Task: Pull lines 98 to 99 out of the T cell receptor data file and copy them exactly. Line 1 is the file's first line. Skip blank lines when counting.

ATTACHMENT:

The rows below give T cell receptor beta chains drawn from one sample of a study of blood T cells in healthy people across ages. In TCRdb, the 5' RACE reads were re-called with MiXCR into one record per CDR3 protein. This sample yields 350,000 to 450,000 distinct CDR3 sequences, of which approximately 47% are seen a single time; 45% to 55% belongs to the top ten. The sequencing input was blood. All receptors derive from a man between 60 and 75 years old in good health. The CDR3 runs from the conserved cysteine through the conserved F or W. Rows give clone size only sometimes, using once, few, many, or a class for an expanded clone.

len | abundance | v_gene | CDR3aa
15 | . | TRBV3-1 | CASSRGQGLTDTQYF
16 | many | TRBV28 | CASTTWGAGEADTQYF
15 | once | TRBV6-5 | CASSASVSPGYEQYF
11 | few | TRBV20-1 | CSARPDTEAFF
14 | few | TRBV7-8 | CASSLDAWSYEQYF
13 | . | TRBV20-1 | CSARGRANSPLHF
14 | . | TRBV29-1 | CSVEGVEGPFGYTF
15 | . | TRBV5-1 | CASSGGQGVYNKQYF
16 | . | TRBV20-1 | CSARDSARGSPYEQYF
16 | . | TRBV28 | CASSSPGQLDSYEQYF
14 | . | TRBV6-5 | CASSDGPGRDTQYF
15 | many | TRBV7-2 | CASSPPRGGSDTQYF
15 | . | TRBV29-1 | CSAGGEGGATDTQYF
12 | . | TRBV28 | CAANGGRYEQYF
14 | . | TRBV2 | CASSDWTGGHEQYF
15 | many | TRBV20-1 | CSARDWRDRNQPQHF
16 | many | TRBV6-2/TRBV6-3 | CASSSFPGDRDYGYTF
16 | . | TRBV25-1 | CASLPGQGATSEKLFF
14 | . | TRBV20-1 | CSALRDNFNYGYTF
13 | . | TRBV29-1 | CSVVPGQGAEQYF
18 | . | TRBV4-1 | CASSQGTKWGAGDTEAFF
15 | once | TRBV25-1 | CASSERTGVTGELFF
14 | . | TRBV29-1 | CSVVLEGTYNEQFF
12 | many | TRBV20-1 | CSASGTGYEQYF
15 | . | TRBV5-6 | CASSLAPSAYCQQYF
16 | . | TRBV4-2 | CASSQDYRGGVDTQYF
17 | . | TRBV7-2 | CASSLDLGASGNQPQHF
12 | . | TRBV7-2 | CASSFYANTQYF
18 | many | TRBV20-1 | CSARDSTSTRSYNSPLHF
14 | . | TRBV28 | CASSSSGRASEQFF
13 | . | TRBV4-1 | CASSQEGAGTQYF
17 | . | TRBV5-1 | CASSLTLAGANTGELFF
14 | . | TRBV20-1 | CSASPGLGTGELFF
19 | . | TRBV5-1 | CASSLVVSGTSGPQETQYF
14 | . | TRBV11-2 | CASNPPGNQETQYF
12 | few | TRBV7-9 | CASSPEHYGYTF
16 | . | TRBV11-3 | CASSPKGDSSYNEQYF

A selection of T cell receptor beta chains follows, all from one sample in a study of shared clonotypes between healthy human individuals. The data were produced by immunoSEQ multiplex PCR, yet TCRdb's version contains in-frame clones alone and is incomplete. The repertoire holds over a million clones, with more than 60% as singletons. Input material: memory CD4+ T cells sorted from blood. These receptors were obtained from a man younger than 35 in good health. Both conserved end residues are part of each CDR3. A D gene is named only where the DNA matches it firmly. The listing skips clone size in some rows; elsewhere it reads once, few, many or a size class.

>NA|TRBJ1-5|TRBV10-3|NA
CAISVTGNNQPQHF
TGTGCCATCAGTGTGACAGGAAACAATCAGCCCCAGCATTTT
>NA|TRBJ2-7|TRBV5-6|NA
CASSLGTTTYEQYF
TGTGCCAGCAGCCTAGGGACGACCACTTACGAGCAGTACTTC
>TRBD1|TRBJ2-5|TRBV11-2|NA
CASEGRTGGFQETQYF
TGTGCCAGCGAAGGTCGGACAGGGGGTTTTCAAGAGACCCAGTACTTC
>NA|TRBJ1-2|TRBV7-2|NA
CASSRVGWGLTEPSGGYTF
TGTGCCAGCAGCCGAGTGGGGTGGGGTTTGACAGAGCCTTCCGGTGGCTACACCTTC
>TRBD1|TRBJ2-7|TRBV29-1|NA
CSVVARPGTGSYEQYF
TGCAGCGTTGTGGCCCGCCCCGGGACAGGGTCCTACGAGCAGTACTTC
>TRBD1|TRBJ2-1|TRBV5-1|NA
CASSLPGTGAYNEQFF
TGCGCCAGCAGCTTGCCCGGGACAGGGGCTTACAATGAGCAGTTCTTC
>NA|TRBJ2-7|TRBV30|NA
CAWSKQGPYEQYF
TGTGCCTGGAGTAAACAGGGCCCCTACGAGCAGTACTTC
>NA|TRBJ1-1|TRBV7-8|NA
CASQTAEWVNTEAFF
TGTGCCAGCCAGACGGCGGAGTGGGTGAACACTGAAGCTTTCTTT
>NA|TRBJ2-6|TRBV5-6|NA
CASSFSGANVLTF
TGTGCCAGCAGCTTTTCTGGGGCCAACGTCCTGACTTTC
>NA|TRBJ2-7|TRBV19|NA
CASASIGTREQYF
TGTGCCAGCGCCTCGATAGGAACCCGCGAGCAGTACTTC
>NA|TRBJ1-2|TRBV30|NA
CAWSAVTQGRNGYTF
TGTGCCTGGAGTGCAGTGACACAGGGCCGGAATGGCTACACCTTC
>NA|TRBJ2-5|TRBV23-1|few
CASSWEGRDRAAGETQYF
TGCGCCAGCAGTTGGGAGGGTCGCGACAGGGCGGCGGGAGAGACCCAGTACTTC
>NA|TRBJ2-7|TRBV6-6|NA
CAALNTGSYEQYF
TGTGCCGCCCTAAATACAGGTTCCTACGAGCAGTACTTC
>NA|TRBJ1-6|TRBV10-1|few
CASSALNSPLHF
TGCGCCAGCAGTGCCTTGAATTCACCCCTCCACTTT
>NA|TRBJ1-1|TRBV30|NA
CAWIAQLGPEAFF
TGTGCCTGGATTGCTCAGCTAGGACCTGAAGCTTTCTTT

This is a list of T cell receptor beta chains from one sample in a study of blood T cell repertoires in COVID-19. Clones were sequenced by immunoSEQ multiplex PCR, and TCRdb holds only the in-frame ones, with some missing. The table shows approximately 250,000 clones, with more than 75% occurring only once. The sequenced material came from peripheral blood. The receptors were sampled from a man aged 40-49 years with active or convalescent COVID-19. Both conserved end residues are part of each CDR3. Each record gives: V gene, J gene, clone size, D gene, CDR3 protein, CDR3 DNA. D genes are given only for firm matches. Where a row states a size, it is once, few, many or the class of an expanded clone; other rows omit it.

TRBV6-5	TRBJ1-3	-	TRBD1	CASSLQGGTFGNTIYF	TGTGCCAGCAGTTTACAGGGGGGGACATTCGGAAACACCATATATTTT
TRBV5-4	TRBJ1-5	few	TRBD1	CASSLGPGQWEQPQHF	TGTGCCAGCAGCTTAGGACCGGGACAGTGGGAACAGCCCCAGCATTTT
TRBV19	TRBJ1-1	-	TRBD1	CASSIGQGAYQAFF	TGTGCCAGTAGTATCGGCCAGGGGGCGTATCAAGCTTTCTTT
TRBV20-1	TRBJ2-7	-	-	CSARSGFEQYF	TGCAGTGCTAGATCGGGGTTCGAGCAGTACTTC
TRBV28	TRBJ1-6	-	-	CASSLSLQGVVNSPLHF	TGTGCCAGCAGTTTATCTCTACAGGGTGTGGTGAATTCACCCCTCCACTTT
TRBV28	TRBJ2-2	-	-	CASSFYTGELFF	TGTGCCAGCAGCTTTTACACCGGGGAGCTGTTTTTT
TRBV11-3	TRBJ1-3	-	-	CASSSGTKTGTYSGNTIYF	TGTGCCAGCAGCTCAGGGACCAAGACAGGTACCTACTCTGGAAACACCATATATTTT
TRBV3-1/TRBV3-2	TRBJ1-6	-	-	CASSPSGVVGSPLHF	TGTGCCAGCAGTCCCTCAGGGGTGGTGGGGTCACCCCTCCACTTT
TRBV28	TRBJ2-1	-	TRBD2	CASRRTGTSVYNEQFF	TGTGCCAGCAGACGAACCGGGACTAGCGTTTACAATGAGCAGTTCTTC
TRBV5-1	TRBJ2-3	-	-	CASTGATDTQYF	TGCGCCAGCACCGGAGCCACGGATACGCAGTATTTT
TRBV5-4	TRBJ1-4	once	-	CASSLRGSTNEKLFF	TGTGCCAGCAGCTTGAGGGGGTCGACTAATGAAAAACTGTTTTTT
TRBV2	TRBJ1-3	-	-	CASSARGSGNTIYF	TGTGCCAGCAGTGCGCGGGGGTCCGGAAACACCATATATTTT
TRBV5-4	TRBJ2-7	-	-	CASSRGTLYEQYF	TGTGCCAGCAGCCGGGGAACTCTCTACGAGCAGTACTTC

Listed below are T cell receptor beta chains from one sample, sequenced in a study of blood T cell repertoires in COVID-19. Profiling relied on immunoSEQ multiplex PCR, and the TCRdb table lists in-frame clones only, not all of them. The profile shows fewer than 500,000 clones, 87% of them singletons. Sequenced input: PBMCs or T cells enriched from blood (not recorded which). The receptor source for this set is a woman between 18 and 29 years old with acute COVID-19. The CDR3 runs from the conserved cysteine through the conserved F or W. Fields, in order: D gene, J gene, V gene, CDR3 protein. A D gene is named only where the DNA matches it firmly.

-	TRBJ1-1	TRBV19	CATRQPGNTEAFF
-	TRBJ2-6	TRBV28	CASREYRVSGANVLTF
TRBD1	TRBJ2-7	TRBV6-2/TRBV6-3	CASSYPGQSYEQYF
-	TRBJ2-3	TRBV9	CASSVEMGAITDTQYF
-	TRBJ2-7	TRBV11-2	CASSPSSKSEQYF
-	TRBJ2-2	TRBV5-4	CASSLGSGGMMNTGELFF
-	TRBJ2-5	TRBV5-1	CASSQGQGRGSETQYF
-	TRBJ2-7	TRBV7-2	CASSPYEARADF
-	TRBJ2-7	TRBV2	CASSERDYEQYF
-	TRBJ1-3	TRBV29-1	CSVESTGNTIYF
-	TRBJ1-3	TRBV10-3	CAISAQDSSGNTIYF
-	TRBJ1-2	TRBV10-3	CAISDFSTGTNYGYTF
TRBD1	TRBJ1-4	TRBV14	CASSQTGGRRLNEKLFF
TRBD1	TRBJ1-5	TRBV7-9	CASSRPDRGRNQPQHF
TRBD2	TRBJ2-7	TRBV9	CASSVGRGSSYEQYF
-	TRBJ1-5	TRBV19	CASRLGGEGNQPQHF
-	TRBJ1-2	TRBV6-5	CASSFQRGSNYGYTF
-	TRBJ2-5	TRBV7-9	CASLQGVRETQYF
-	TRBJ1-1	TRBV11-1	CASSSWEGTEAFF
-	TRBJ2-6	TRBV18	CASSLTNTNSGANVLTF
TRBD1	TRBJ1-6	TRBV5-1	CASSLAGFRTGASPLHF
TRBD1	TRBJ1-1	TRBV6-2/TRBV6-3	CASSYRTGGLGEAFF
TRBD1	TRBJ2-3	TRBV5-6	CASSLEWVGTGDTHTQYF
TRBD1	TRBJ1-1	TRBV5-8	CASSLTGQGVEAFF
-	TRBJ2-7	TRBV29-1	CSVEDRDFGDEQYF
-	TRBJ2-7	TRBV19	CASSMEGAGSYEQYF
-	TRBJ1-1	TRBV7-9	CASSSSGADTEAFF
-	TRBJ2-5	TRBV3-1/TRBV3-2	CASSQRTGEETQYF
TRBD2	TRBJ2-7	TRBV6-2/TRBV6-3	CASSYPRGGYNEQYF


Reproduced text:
TRBV2	TRBJ1-3	-	-	CASSARGSGNTIYF	TGTGCCAGCAGTGCGCGGGGGTCCGGAAACACCATATATTTT
TRBV5-4	TRBJ2-7	-	-	CASSRGTLYEQYF	TGTGCCAGCAGCCGGGGAACTCTCTACGAGCAGTACTTC